endodermis
pericycle
pith
cortex
cortex
phloem
xylem
Cortex
-air spaces provide oxygen to diffuse through roots
Vascular cylinder
Endodermis – cells of the innermost cortex layer that forma waterproof barrier
between the cortex and vascular cylinder
Water and minerals that have entered roots via cell walls cannot cross the endodermis to the vascular tissue
(xylem and phloem).
Casparian strip
Endodermal cell walls of dicots have a strip of water repellent
material, suberin, that forms the Casparian strip on the top,
bottom,and side walls.
Walls facing inward and outward do not.
Water from the cortex can move through the cell
walls without suberin.
Dissolved minerals can enter the cytoplasm of
endodermal cells if their cell membranes contain
the appropriate transporter protein.
The primary vascular system includes:
-a surrounding cylinder of tissue known as the
pericycle
The pericycle produces branch roots.
Branch roots start to form while embedded in the root tissue.
The branch roots push through the cortex to the surface.
In plants with woody roots, cell division in the pericycle
contributes to the formation of vascular cambium to
generate secondary xylem and phloem.
Epidermal Root Hairs
Root hairs may reach
1.3 cm, but most root
hairs are only about
10 um in diameter.
Epidermal Root Hairs
As root hairs develop,their cell membranes become embedded
with proteins that selectively transport materials from
the environment into the root hair cytoplasm.
ATP is hydrolyzed to drive the uptake process
through an electrochemical gradient.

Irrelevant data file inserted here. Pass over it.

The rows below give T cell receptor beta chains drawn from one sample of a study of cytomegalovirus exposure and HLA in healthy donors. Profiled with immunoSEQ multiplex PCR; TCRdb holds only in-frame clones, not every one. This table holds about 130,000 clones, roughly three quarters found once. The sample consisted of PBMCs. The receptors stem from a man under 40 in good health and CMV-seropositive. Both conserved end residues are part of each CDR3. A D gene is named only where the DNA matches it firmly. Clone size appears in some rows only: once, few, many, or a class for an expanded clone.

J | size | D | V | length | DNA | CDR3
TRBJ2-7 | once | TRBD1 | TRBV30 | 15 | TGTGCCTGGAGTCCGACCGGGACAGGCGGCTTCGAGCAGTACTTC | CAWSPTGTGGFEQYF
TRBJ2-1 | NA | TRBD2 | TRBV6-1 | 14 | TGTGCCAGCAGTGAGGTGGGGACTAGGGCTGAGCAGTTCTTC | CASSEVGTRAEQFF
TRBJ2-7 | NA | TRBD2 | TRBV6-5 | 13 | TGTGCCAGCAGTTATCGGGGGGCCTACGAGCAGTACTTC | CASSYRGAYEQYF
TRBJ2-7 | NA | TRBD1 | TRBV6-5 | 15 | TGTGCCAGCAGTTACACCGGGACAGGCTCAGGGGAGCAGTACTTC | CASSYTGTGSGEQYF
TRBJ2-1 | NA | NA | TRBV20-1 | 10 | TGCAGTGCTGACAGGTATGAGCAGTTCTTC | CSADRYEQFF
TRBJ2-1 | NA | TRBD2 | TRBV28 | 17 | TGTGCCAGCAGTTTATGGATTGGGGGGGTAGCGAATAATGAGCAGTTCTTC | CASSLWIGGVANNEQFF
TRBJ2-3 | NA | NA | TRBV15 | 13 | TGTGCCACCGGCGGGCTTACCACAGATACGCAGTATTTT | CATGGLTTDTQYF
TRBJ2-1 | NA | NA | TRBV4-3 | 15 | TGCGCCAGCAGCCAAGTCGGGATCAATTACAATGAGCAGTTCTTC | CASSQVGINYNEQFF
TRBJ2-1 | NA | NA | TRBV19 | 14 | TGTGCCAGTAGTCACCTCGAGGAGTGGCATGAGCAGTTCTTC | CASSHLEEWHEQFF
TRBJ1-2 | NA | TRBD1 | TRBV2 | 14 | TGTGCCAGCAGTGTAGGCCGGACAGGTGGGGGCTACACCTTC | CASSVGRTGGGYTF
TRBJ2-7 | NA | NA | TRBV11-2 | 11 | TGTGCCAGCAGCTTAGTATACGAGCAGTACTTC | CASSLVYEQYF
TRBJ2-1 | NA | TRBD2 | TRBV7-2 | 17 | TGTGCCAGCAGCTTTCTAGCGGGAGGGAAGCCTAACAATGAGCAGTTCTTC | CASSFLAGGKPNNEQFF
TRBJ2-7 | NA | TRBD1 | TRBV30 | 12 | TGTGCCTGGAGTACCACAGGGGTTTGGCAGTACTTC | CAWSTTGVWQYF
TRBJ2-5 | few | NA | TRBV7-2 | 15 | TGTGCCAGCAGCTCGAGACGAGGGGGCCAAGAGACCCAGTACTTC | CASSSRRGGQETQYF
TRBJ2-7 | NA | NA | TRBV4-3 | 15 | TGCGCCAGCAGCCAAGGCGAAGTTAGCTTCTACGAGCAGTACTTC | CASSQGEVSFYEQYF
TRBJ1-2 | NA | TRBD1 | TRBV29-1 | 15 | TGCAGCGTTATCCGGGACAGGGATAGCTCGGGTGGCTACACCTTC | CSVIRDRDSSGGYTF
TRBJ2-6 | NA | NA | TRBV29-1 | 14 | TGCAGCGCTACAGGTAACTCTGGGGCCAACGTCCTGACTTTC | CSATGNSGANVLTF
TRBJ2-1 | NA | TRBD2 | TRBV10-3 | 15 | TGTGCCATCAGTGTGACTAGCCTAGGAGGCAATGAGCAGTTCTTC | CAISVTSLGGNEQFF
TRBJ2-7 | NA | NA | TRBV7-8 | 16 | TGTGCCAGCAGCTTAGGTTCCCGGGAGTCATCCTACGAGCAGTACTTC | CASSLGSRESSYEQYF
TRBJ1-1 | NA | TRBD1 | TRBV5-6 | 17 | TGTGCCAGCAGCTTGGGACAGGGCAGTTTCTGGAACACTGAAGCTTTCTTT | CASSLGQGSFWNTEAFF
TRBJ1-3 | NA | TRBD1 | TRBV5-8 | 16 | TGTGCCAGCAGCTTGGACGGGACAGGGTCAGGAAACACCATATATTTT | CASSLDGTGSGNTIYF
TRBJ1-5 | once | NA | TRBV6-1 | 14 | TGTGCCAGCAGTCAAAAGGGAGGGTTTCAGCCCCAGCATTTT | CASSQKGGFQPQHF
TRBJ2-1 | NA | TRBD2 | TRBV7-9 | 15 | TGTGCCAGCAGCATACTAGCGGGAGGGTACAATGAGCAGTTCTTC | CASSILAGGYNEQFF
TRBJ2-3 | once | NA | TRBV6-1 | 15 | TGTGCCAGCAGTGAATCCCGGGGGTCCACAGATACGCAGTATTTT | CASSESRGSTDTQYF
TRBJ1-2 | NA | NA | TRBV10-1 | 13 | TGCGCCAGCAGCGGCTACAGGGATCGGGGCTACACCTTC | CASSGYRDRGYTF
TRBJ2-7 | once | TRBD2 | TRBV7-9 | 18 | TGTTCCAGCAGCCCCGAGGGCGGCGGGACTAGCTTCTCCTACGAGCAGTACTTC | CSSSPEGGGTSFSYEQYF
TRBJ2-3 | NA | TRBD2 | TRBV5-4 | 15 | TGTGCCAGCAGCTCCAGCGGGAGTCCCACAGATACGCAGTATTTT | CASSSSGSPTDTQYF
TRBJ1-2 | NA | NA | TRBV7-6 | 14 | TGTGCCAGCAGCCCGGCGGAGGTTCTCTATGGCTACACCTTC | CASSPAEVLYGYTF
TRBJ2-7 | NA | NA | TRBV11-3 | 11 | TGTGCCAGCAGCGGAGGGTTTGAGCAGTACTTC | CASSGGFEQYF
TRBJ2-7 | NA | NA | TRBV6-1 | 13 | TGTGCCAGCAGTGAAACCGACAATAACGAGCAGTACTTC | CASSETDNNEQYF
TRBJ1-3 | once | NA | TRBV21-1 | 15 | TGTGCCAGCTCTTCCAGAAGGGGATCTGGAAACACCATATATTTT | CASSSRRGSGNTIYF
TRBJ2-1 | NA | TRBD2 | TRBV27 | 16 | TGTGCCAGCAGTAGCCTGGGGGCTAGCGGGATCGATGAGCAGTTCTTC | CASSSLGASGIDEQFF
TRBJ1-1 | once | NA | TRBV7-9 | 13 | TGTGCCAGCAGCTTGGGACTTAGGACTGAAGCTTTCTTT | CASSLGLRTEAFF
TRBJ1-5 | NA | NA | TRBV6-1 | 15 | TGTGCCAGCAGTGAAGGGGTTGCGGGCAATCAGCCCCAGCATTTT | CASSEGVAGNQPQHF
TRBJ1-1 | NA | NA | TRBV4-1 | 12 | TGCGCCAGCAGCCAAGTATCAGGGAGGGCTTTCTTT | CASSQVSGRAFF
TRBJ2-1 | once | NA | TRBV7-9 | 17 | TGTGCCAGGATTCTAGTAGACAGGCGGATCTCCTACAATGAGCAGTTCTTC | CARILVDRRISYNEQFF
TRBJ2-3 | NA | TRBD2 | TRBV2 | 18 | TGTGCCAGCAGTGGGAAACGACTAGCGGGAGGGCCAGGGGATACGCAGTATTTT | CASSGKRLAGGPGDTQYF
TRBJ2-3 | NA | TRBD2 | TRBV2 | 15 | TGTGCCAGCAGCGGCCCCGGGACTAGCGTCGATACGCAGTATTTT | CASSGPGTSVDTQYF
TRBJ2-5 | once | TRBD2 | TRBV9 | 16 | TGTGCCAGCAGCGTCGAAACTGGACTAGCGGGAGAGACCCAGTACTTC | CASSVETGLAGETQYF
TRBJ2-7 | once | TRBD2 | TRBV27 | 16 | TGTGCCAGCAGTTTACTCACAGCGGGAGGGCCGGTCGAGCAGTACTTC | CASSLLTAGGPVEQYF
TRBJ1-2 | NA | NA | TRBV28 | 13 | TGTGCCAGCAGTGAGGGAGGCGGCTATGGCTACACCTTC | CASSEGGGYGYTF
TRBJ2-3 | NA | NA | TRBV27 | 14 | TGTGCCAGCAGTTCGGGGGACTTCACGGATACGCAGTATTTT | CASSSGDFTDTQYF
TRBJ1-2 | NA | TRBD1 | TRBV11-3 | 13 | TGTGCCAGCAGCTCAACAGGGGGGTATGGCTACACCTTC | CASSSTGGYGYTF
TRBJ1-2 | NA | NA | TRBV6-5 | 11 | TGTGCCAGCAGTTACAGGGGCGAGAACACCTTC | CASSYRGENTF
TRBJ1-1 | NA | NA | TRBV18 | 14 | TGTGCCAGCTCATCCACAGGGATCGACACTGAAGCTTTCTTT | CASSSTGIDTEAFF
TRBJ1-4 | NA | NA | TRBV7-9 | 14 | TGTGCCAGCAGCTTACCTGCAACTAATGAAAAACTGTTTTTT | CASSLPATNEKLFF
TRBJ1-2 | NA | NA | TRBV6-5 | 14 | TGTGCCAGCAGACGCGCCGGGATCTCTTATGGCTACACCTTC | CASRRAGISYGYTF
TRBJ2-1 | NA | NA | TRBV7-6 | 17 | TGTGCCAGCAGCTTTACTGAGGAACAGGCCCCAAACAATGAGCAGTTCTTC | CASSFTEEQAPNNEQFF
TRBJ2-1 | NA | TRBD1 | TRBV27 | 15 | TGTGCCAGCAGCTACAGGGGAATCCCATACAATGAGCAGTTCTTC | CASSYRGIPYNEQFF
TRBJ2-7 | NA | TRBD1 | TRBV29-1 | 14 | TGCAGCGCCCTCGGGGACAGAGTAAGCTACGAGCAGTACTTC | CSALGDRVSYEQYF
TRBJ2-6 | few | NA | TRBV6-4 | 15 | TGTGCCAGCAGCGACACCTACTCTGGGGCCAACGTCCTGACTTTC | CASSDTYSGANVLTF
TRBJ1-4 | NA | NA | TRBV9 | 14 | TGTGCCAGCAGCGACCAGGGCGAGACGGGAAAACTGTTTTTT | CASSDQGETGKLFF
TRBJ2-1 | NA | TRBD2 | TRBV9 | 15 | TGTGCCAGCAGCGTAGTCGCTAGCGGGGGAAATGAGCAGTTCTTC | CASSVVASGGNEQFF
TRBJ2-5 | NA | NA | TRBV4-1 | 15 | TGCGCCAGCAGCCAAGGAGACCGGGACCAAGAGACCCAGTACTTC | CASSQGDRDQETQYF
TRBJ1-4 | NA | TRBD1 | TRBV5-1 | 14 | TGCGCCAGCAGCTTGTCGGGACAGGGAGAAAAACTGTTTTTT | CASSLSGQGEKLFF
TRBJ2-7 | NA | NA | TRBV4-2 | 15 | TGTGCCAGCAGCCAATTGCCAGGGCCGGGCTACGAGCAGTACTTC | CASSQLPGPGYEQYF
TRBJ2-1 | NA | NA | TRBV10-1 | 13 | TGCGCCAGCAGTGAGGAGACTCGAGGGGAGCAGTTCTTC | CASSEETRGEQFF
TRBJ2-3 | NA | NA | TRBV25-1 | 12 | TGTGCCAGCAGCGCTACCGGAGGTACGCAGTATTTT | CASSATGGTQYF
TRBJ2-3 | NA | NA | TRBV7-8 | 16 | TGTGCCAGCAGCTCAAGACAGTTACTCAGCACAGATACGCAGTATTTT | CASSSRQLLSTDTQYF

As the protons move back into the cell through the
transporter protein, a mineral ion is carried with it.
Root xylem obtains minerals and water in 2 different ways:
Symplastic transport-
Apoplastic transport-
Study outline for Chapter 10-Roots and Plant Nutrition
List the 4 major roles of roots in the plant.
Name some examples of roots that are useful for human food.
Define the following terms and label the figures below.
-buttress roots
-aerial roots
-prop roots
-pneumatophores
-contractile roots
roots that support stems
specialized roots
Explain how the following root examples are used by humans.
-spruce roots
-sugar beets (Beta vulgaris)
-mandrake (Mandragora officinarium)
Draw and label the two major types of root systems. Give an example for each type of root system.
Define the following terms of root external structure and label the figure below.
-branch roots/lateral roots
-epidermis
-root hairs
-root apical meristem (RAM)
-root cap
-mucigel
Study outline for Chapter 10-Roots and Plant Nutrition
The root apical meristem (RAM) gives rise to 3 precursor tissues in the root.
Fill in precursor tissues and tissue systems.
Precursor tissues
Tissue systems in root
What are the main differences between a eudicot root and a monocot root?
Label the figure below with following terms and give the function of each term.
-epidermis
-cortex
-endodermis
-pericycle
-xylem
-phloem
Label the figure below with the following terms: root hair, epidermis, cortex, endodermis, Casparian strip, pericycle,
xylem, phloem, plasmodesmata, air space, apoplastic route, symplastic route and transport protein.
Explain the difference between symplastic transport and apoplastic transport of minerals and water in the root.